The story of Antique Portuguese pottery, particularly faience, parallels the story of the Portuguese nation and its interaction with the nations of the world. Read on for more facts & information…
Strictly speaking faience is tin-glazed earthenware. Antique Portuguese pottery contains some interesting examples of this type of earthenware. The beginnings of Portuguese faience are shrouded in historical obscurity, however. Before the 17th century the provenance of any such pieces is pretty much in doubt.
Written records indicate possible production in Lisbon by the 13th century but absolutely no examples are extant. In fact not until the 16th century is evidence of such manufacture anything but sparse. After that time there appears to have been a great flowering of faience production in the city of Lisbon itself. Records exist for at least 10 pottery making facilities in that city by 1552.
Some have theorized that migrant artisans from Italy, the Low Countries and France had set up shop in Lisbon and started to make the antique Portuguese pottery we so much admire to this day. This sort of development is paralleled by an influx of tile painters from the very same regions around the same time and a corresponding influence on that activity.
Ironically enough, much of the ware made then ended up decorated in the manner of Chinese export porcelain made during the late Ming Dynasty. Products manufactured in the Italian-Style albarelli eventually arose in Lisbon as well.
Portuguese ceramics began to be designed with Chinese motifs by the mid-17th century exhibiting the classic cobalt blue drawn figures. Interest in these works was undoubtedly spurred by their popularity with Portuguese rich noble houses who invested in various items with these designs.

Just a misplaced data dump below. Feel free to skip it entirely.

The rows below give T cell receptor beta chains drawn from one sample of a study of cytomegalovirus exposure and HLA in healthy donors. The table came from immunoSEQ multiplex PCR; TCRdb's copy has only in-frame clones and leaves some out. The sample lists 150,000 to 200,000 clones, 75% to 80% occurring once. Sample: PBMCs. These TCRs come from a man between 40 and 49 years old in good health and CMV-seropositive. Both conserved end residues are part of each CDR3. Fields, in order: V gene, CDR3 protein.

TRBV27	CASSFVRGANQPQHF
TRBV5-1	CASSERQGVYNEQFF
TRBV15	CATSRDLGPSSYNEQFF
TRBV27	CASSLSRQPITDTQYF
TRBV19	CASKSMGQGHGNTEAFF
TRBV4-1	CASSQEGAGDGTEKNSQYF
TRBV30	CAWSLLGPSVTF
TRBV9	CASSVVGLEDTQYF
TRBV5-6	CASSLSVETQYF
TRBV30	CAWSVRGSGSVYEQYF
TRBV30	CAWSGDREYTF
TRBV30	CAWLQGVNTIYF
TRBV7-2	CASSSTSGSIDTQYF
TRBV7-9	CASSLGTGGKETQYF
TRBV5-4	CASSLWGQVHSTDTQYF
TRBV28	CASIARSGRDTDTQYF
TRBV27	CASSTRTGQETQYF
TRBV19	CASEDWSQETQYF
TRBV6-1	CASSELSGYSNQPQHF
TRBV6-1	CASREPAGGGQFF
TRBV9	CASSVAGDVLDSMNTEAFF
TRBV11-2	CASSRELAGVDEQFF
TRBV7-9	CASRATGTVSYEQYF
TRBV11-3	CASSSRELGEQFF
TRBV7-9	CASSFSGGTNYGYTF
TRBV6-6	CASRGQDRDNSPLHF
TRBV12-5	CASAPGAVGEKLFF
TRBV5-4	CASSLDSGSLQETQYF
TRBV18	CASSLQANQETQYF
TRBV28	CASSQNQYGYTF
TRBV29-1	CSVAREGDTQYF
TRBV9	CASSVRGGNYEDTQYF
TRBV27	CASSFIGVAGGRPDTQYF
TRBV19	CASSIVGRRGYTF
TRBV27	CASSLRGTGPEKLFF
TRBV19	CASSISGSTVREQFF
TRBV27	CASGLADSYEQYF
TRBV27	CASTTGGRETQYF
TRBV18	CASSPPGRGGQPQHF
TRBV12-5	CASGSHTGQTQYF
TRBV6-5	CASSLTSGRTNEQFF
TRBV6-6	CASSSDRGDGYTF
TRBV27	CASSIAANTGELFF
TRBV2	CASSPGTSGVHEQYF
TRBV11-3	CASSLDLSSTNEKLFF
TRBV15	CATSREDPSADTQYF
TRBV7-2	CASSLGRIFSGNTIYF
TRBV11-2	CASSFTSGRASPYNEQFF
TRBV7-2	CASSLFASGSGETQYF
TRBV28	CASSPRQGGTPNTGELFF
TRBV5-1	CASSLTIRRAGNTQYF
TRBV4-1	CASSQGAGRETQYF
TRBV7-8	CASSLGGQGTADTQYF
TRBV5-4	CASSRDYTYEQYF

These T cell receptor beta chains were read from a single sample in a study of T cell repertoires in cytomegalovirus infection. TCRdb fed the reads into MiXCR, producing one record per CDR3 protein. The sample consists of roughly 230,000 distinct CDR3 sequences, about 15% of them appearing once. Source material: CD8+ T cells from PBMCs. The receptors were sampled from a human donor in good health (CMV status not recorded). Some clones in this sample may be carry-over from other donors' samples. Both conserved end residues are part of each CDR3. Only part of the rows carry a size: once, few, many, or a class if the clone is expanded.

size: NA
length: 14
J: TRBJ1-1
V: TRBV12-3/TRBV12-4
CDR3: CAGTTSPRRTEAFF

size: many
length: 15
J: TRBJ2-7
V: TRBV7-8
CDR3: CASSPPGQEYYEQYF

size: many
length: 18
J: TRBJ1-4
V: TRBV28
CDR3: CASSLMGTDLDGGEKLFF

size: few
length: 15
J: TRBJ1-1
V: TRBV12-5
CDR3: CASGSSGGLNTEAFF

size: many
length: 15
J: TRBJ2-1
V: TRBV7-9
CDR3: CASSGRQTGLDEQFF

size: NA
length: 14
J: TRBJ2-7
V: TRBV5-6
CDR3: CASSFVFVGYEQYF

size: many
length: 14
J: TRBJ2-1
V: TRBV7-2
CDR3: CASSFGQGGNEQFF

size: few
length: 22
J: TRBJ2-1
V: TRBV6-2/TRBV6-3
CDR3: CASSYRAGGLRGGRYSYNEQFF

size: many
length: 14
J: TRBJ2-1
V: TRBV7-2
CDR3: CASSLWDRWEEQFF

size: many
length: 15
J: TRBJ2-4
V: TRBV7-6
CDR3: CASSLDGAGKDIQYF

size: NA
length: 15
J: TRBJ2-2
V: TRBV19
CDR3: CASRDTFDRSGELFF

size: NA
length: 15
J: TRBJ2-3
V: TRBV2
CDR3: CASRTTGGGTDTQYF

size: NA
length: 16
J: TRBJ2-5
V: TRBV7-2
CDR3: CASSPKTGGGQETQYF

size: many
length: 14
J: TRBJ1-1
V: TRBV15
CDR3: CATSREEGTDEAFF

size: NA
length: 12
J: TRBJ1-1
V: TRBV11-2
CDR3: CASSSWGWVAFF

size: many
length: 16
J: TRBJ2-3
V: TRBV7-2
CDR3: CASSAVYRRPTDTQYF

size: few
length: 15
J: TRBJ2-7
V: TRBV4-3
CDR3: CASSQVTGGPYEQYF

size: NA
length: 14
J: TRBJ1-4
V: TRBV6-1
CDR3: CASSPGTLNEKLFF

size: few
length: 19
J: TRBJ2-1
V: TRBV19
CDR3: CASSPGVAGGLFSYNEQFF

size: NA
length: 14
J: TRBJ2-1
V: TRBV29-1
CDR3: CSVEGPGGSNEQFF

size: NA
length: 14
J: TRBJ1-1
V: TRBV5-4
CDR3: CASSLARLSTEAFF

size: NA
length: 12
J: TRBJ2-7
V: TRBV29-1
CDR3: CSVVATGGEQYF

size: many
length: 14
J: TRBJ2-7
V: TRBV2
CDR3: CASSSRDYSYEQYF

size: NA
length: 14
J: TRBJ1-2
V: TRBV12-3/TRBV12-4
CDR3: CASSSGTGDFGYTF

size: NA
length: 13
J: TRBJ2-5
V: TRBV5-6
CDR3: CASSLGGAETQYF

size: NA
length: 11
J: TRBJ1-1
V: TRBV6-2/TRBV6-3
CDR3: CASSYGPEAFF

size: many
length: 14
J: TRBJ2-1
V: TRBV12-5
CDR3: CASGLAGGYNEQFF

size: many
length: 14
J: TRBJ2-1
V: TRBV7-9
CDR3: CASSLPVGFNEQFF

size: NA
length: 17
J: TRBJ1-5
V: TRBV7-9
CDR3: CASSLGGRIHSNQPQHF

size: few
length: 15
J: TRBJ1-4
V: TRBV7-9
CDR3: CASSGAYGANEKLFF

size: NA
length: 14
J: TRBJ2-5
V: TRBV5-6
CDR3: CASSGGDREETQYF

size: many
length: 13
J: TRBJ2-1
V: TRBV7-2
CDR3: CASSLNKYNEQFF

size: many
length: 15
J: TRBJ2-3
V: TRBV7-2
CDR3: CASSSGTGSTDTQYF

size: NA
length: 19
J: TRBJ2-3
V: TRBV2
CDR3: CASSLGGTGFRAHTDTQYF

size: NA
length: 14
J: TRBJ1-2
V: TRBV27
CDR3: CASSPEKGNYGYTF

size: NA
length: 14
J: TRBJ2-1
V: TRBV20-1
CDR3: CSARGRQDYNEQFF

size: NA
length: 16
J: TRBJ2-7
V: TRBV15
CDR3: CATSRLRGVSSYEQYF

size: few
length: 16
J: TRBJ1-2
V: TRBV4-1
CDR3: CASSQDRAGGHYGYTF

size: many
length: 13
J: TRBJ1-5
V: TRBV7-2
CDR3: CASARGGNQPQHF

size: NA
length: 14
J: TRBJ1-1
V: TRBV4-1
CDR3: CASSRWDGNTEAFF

It may be true that certain of these mainly blue-and-white wares are somewhat fine renditions of Chinese porcelain, many more exhibit a nouveau riche, market-place appeal, with robustly drawn if somewhat garbled motifs in what has come to be known as the “Sinn-Portuguese” style. The Orient was fashionable throughout the whole of Western Europe at this time, although Portuguese trade with China was exceptionally intense compared to other European nations.
In any case, these designs evolved into something that approached the iconic as they became increasingly simplified and formalized: Chinese-border sunflowers morphed into spiky demi-lines or radiating scale patterns. The artemisia leaf began to resemble a spider.
Compartmentalized borders derived from kraal: porcelain persisted. Yet the vertiginous geometric patterns of the late Ming Dynasty style were supplanted by a simple “cross-stitch” trellis pattern.
By the 18th century Portuguese faience fell under the influence of the French potteries, especially those in Rouen. What distinguished the Portuguese wares was actually a lack of the meticulous attention to detail evident in the drawings found on the French product.
Portuguese faience is considerably more similar in feeling to the somewhat earthier or folk-oriented provincial French faience.